Jessica Alba vs. Playboy

The actress didn't pose nude for the girlie magazine, but you wouldn't know that from its March cover.


Rebecca Traister
March 3, 2006 4:31AM (UTC)

On Feb. 28, the Smoking Gun published a letter from a lawyer for "Into the Blue" star Jessica Alba threatening to sue Playboy Enterprises for use of an unauthorized photograph of her on the cover of Playboy's March issue. Attorney Brian Wolf writes that after Alba turned down the magazine's offer to pose, an agreement was struck to use "a certain publicity photo of Ms. Alba, featured in red and black, within the subject article" ("The 25 Sexiest Celebrities"). Instead, according to Wolf, Playboy used a promotional still (in which Alba is clad in a very skimpy blue and beige bikini) from her 2005 film on its cover, giving the erroneous impression that she appears "nude or semi-nude" inside the magazine's pages, when in fact she does not. According to Wolf's letter, "Playboy has established a known custom and practice (and an expectation with and among the public) that any woman whose photograph is featured on the cover appears in a nude or semi-nude pictorial in that month's issue." What's more, he writes, because Playboy is sold in a plastic sheath, anyone who doesn't buy the magazine would be led to believe that Alba willingly posed for the cover or inside.

Wolf's demands include that Playboy "cease and desist from any further sale, dissemination and publication" of the issue and that the company provide Alba with a "monetary settlement" compensating her for "the damages and immeasurable harm caused to her good name, reputation, and career."

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The Smoking Gun also published a letter from Sony Pictures, which released "Into the Blue," expressing "dismay and anger over the outrageous, unethical behavior utilized by Playboy personnel" in obtaining the Alba photo that wound up on the cover.

Brad Cafarelli, a publicist for Alba, 25, told Salon by e-mail that the actress is not currently available for interviews. He offered a statement confirming that Alba's attorneys have "issued a demand letter to Playboy Enterprises Inc., outlining claims arising from its unauthorized use of a full-page cover photo of Ms. Alba on the March 2006 issue of Playboy Magazine ('25 Sexiest Celebrities'). The image, an advertising shot for the feature film, 'Into the Blue,' was published on the cover of Playboy without Ms. Alba's knowledge or consent, nor was it authorized by Sony Pictures, which owns the image. Alba's attorneys contend that the use of her photograph on the cover of Playboy is intended to mislead the public to believe that she appears nude or partially nude in the magazine, which she does not."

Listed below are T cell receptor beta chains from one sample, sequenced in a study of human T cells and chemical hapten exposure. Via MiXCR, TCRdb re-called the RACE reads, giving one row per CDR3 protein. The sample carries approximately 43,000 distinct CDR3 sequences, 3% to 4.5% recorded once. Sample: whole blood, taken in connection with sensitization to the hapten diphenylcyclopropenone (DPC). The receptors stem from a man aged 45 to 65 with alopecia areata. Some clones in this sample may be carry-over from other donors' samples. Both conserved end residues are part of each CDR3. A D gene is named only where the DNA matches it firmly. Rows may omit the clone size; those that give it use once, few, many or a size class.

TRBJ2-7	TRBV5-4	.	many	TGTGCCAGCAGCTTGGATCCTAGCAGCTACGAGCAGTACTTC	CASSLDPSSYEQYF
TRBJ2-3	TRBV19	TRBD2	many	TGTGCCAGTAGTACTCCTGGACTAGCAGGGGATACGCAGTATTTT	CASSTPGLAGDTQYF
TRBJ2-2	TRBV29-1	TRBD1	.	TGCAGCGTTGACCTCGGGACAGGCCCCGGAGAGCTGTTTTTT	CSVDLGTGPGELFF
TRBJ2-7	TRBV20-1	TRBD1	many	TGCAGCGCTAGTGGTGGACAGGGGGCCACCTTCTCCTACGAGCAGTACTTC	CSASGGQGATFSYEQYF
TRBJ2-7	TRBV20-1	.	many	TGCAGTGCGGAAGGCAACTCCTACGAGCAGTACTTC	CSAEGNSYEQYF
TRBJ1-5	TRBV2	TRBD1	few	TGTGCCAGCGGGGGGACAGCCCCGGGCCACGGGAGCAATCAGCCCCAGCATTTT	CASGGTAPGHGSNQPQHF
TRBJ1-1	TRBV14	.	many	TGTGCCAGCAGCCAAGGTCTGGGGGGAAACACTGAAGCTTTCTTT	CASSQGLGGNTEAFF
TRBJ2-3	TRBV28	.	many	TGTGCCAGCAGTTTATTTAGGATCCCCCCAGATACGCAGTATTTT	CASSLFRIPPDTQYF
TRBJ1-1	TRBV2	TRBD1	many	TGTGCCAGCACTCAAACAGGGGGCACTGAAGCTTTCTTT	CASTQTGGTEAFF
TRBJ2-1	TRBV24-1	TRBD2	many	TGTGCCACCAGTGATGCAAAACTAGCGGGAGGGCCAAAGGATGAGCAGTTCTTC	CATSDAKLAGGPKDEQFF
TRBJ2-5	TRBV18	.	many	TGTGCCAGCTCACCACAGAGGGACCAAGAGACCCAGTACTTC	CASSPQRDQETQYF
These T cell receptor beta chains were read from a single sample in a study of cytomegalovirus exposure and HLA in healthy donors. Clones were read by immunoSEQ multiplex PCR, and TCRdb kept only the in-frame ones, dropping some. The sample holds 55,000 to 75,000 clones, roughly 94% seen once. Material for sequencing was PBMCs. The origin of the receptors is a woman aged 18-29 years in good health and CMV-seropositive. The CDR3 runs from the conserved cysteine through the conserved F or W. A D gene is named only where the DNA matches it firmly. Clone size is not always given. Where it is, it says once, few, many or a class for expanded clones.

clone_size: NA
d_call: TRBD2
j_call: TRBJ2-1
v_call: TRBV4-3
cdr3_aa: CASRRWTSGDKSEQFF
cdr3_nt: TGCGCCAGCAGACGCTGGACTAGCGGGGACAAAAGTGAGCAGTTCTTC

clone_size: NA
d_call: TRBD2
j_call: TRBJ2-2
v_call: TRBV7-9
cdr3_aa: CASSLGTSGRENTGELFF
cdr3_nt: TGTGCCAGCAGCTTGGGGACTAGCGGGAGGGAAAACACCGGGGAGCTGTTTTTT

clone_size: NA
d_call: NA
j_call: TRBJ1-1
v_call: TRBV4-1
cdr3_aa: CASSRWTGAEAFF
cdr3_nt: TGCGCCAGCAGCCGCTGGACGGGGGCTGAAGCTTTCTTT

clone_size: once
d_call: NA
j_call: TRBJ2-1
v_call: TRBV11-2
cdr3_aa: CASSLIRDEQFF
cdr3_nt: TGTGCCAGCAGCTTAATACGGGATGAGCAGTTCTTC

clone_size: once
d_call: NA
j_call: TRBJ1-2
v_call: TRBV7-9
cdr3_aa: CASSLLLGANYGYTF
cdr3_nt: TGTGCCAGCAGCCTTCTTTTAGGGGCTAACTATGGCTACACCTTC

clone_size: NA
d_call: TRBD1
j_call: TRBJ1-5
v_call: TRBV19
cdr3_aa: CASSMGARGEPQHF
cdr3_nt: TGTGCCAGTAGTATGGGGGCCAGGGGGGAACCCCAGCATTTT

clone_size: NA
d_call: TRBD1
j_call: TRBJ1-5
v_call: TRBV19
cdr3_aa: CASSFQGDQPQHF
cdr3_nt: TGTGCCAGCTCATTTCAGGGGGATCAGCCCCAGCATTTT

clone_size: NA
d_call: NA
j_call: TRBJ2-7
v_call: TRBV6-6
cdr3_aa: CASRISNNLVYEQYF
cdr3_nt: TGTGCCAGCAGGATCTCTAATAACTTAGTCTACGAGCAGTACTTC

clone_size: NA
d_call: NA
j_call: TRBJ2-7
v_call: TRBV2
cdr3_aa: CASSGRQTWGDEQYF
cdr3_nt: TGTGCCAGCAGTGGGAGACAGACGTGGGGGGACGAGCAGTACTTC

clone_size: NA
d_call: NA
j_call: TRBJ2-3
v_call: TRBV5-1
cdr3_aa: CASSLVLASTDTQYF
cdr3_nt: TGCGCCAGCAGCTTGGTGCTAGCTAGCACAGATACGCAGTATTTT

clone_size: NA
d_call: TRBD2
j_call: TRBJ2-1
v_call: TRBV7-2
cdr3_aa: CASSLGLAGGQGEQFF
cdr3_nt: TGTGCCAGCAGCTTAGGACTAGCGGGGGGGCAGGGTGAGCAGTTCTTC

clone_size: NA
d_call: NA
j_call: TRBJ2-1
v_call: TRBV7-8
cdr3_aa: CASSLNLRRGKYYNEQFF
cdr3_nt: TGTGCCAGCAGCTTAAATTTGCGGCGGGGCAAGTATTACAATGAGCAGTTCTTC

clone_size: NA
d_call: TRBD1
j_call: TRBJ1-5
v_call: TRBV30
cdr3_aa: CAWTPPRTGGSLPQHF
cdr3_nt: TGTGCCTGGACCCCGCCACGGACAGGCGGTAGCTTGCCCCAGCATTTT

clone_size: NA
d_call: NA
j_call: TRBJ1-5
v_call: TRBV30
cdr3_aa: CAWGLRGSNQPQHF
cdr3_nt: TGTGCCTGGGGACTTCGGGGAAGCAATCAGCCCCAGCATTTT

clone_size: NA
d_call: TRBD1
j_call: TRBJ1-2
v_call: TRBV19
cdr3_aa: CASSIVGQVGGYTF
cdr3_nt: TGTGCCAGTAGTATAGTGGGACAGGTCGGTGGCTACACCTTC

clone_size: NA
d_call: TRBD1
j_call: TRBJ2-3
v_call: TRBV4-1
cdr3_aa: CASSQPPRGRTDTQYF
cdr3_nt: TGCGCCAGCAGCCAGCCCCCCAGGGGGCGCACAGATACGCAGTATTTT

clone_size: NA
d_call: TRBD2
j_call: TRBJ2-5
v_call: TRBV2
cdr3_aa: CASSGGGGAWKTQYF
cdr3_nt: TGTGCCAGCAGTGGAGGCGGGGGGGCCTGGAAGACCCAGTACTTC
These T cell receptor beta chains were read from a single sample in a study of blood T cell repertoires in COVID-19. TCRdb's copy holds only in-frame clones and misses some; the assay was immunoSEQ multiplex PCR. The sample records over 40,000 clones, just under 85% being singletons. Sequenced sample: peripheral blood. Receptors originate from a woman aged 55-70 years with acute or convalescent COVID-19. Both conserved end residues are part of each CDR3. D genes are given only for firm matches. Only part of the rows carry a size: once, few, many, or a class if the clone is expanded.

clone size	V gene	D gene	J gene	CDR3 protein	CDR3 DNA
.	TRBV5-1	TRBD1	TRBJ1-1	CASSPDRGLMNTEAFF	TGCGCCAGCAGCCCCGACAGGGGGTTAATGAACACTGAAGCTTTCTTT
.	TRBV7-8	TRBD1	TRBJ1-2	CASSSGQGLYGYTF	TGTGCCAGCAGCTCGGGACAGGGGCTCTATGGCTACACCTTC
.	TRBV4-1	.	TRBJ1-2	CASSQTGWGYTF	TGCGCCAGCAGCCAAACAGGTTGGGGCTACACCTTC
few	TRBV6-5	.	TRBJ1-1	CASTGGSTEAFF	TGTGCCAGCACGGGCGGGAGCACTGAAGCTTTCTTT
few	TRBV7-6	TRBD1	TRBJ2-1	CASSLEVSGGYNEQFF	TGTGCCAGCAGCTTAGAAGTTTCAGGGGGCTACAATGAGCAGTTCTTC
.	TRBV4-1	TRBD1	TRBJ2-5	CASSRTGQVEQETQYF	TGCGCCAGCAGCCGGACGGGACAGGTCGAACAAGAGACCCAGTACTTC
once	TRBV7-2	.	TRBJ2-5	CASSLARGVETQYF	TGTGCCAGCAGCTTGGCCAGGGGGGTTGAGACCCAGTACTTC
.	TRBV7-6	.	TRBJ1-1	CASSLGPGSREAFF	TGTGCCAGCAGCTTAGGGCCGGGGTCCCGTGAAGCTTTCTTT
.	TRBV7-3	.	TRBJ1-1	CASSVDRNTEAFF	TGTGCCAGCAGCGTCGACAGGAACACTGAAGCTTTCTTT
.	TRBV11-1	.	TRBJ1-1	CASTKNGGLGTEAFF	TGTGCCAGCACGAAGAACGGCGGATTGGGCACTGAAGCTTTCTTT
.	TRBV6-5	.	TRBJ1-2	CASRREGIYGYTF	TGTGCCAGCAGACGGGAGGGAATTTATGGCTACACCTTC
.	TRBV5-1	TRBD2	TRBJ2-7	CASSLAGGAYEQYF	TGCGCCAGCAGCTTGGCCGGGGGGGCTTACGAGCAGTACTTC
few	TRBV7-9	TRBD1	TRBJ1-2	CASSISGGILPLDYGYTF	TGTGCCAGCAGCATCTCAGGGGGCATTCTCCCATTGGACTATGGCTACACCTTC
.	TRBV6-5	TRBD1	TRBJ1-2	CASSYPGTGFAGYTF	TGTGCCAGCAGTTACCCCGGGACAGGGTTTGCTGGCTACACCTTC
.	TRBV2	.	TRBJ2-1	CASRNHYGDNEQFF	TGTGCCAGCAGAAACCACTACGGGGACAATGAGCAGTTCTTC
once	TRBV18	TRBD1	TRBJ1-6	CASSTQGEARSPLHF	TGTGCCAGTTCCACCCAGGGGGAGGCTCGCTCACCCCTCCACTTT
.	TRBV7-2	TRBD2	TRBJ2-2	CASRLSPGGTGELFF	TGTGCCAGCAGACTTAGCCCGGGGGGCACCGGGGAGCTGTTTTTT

Cafarelli's e-mail also included a statement from Alba, who said, "Playboy has violated my personal rights and blatantly misled the public who might think I had given them permission to put me on their cover when I didn't. I'm simply protecting my personal rights and I hope that they will think twice before they try to do this to someone else."

Lauren Melone, vice president of public relations for Playboy Enterprises, responded with a statement that read, in part: "Jessica Alba was chosen as the sexiest star of the year by our readers through a poll conducted online. Our editors assembled photographs of the top 25 vote getters for our annual '25 Sexiest Celebrity' feature, and we put her on the cover based on the poll results."

The statement went on to clarify that "many celebrities have appeared on the cover of Playboy, but not nude, including Barbra Streisand, Paris Hilton, Raquel Welch, Brooke Shields, Goldie Hawn, Claudia Schiffer, and Jerry Seinfeld."


Rebecca Traister

Rebecca Traister writes for Salon. She is the author of "Big Girls Don't Cry: The Election that Changed Everything for American Women" (Free Press). Follow @rtraister on Twitter.

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